7. I feel your MetLife pain. It sounds like you may be talking about the MetLife Financial Freedom Select Plan. My surrender charges last a total of 12 years! Not a typo . . . 12 years! I have been moving 10% penalty free every March (my contract renewal date) for the last two years into Vanguard (now an approved vendor in my district). However, this April I plan to move the rest of my money over to Vanguard and take a 5% surrender change. My surrender charge is 5% because I am in my seventh year of my contract. Luckily, I have not contributed to this Financial Freedom Select Plan since I rolled my money over to it seven years ago. Still, I will be hit with over $3000 in a surrender charge! I am doing this because I currently pay 1.15% to MetLife for the privilege to have them invest my money. Then I pay an additional 1.03% for the T. Rowe Price Mid-Cap Portfolio and 0.75% for the T. Rowe Price Small Cap Portfolio. I hate the fees, but I hate the lack of transparency even more. If not for this site and the book, Teach and Retire Rich I would still be clueless. Better late than never.
  8. As I dig deeper into all of the paperwork and fine print of my district's plan, I become more frustrated (and confused). Is there a difference between a 403(b) plan and a 403(b)7 plan? I just read the Participant Fee and Annual Disclosure Statement for my district's 403(b)7 Mutual Fund Platform ("Plan"). I uncovered more Administrative Expenses. These fees are different than the "B7 Mutual Fund Product Fees" I found on our 2016 Universal Availability Notice. Do I pay both sets of fees? I plan on calling my district and our TPA.
  9. I emailed both my TPA and my district early last week to ask for our 403b enrollment statistics. Neither responded. This week I am going to call them. After talking to teachers in my building, I estimate that about 50% are enrolled in a 403b plan. However, it seems that only a handful invest directly with Vanguard (we can invest with Vanguard directly through our TPA). Also, most of the teachers I spoke with didn't know how or where their money was invested. And not one of them knew how much was paid in fees. I have used the 403b Compare site to show a few of the teachers how much fees are costing them. And to top it off, most have rolling surrender charges. Which if I understand correctly, severely hinders the process to move money out of these costly funds. Ouch!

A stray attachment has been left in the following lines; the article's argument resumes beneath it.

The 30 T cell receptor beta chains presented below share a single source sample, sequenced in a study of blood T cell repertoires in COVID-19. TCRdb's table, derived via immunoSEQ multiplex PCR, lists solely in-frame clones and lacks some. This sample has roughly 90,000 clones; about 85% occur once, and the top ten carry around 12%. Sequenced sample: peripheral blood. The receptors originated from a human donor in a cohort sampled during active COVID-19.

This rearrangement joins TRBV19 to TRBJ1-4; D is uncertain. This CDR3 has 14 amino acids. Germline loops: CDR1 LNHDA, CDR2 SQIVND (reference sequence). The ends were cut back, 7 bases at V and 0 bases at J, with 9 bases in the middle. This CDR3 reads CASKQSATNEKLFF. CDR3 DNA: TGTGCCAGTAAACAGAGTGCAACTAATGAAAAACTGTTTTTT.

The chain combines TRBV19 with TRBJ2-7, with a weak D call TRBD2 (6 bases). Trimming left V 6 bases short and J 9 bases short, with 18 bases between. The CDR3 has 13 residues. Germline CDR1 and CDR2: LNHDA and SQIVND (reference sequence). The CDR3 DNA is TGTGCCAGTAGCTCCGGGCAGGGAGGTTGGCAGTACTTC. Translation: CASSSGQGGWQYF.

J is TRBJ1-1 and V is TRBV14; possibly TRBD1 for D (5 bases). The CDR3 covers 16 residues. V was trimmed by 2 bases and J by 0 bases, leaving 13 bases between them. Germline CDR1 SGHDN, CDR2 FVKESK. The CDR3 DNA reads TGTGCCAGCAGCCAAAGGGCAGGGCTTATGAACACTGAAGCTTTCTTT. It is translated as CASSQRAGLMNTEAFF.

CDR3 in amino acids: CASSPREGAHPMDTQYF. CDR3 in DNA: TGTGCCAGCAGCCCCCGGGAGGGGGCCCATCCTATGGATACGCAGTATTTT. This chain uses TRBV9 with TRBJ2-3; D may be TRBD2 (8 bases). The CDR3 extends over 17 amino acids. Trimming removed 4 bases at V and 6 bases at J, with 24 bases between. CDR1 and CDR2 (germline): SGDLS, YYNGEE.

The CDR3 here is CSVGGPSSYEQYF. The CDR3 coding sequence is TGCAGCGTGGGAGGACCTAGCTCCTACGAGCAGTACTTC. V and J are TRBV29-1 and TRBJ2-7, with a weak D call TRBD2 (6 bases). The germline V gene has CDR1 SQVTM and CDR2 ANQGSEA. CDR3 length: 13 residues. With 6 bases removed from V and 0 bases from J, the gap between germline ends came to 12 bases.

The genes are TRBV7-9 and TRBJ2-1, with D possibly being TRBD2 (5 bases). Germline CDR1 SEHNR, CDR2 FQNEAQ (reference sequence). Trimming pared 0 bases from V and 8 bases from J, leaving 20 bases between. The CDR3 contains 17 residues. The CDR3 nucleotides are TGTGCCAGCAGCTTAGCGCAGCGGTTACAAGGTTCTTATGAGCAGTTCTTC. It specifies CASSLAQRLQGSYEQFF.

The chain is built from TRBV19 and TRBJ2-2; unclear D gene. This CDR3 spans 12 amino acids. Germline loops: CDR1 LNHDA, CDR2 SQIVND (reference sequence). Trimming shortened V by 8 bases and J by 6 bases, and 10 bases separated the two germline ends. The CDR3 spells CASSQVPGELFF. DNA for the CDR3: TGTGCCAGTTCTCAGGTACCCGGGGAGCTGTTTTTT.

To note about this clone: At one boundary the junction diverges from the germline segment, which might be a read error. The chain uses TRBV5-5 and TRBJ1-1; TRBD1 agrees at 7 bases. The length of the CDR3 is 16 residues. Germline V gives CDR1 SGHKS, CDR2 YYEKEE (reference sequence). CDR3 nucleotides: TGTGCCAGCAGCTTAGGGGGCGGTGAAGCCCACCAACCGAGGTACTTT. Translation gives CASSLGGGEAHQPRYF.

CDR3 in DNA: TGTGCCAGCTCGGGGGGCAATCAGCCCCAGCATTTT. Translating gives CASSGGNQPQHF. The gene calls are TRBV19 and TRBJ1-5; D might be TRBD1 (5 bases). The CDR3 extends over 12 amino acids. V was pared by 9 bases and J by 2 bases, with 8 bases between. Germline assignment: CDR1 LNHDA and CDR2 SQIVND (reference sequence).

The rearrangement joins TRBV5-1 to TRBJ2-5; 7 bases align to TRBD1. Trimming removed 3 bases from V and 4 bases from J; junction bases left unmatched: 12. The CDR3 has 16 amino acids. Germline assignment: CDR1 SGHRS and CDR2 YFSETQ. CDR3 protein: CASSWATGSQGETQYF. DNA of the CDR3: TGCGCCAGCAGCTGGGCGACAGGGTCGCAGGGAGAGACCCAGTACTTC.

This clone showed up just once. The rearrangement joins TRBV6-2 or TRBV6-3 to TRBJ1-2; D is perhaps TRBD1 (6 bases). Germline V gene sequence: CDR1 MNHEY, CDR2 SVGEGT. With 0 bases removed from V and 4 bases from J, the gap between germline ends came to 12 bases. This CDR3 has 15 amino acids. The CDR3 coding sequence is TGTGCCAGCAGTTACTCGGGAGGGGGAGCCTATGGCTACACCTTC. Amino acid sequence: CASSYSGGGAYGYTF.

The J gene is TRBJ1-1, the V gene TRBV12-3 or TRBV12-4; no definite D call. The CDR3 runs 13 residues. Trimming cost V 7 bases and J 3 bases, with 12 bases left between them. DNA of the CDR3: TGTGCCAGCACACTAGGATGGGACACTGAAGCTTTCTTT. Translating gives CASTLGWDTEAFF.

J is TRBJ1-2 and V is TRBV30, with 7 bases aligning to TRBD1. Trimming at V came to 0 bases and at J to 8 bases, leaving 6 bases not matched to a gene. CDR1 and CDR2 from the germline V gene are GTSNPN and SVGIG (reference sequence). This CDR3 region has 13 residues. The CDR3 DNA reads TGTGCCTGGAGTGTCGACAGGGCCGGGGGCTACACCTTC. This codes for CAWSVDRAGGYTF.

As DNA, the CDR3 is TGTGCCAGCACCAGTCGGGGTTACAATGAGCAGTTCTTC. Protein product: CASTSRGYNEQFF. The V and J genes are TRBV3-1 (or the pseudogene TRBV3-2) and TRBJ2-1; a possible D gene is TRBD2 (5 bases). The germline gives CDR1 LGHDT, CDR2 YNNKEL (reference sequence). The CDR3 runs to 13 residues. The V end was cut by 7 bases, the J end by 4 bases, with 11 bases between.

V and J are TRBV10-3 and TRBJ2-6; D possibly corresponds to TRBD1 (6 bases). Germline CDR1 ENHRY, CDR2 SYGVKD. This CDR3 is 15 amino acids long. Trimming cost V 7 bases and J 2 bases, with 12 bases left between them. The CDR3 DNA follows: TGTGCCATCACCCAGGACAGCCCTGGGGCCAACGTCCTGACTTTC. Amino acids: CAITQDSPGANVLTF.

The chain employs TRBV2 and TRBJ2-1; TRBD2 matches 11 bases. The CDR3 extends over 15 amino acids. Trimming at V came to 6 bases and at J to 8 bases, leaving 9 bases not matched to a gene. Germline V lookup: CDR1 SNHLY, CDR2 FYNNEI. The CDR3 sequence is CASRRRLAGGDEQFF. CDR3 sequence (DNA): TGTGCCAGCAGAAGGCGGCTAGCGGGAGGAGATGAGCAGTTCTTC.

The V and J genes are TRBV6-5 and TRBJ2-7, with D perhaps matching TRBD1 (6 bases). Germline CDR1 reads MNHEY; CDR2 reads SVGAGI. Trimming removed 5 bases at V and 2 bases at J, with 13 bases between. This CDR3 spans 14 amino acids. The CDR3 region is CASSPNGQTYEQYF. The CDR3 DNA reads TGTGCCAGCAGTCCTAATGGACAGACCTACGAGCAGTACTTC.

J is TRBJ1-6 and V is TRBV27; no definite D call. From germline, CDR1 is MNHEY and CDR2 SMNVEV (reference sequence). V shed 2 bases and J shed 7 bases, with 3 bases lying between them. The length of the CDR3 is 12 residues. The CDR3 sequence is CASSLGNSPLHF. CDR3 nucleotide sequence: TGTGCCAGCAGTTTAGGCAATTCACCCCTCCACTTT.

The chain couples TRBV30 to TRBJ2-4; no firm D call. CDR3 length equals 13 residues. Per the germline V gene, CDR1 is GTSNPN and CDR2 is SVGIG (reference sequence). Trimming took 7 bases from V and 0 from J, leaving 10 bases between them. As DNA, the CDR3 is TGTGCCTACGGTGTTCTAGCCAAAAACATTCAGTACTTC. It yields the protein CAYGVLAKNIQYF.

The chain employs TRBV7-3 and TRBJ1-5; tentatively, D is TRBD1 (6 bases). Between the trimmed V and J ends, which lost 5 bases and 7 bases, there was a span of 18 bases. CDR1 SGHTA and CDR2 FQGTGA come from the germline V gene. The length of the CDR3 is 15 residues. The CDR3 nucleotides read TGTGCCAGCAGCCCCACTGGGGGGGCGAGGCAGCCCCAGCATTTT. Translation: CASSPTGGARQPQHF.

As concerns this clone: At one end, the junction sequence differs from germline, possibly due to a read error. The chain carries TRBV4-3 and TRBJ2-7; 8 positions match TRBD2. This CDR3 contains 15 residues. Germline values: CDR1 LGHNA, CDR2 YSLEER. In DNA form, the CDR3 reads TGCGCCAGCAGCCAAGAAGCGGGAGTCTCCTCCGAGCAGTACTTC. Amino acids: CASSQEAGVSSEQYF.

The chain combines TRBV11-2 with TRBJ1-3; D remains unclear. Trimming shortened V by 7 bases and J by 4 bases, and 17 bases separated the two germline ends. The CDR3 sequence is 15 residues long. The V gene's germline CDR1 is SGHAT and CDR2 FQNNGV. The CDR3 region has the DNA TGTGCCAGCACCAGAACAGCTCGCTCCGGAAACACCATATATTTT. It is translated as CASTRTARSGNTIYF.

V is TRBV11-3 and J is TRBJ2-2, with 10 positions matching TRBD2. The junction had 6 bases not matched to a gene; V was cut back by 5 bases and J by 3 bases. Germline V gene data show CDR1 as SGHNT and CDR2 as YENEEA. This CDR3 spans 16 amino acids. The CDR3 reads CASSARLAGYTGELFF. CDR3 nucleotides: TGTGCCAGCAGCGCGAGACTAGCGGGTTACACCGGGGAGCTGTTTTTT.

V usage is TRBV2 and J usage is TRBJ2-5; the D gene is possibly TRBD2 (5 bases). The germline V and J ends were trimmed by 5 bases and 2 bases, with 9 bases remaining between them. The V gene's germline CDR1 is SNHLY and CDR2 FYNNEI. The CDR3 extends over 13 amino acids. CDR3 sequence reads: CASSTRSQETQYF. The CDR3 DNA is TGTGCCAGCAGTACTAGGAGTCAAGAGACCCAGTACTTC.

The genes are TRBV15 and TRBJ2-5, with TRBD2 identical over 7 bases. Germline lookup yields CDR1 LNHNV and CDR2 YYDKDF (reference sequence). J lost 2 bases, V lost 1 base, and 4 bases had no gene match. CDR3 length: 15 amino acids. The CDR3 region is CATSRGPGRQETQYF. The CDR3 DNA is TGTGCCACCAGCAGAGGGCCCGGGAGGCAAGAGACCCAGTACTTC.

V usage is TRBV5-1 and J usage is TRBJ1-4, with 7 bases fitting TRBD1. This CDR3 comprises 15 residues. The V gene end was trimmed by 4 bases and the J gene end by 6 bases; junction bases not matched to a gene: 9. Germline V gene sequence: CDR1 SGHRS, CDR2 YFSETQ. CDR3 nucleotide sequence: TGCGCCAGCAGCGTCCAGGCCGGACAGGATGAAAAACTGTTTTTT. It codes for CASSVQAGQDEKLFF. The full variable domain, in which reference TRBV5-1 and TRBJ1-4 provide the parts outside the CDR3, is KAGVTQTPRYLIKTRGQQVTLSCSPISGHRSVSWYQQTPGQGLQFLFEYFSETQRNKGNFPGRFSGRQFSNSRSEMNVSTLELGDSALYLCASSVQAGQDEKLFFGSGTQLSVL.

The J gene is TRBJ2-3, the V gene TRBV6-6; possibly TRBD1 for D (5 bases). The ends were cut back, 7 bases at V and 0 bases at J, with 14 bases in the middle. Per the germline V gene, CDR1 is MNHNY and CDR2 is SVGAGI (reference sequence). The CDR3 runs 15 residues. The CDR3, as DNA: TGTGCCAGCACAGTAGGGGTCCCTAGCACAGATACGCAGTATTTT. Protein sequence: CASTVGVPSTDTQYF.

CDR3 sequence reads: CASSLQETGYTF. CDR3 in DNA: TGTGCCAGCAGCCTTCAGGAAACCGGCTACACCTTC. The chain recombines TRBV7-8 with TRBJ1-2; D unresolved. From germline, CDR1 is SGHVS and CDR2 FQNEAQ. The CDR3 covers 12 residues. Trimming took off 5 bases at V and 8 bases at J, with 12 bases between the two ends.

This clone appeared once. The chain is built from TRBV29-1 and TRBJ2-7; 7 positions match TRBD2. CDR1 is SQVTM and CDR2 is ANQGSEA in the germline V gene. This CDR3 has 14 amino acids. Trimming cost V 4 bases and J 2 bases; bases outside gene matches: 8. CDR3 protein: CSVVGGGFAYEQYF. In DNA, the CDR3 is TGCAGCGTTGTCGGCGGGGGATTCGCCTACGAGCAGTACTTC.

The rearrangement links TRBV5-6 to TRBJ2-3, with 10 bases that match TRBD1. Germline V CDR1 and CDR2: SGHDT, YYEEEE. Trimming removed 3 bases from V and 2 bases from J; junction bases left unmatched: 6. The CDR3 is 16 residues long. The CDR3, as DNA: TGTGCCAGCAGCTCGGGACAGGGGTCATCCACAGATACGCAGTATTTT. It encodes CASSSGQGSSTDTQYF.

10. I just emailed our TPA (PenServ) to get my district's numbers. I teach in Pennsylvania. I am pretty sure we do not have a state sponsored plan. I'll keep you posted.
  11. Over the last year I have become more educated about my defined benefits plan and my 403b options (thanks in large part to the Teach and Retire Rich book/podcast and this forum). I have tried to spread the word to other teachers in my district with limited success. One of my ideas is to provide teachers with the statistics from our own district on how many people are enrolled in our various 403b options and then provide them with the fee structures. Some of us (myself included) have been paying companies like MetLife and AXA 1.15 - 2.5% in fees (plus the fund fees) when we could be investing in Vanguard directly. Can I just contact my district administration and get info on how many employees are enrolled in the various options? Is there some type of 403b statistical database/information available at the state or national level?
  12. I went to a retirement workshop this week sponsored by Lincoln Investment. One of their topics was Pension Max. They made it seem that for most teachers taking the Max and getting a term life policy is the best policy. In PA we have four options at retirement. Option 2 allows your spouse to receive your full monthly benefits after you die until his/her death. Option 2 has monthly payouts less than the Max Option (payouts are determined by age//etc.). Lincoln's "sell" was to take a portion of the difference and buy term life to protect your beneficiary. Since becoming 403b Wise about a year ago I was skeptical. I did some research and Pension Max has some doubters. Then I listened to this week's Teach and Retire Rich podcast on annuities and it briefly came up. Is this just another case of an "advisor" trying to sell their products?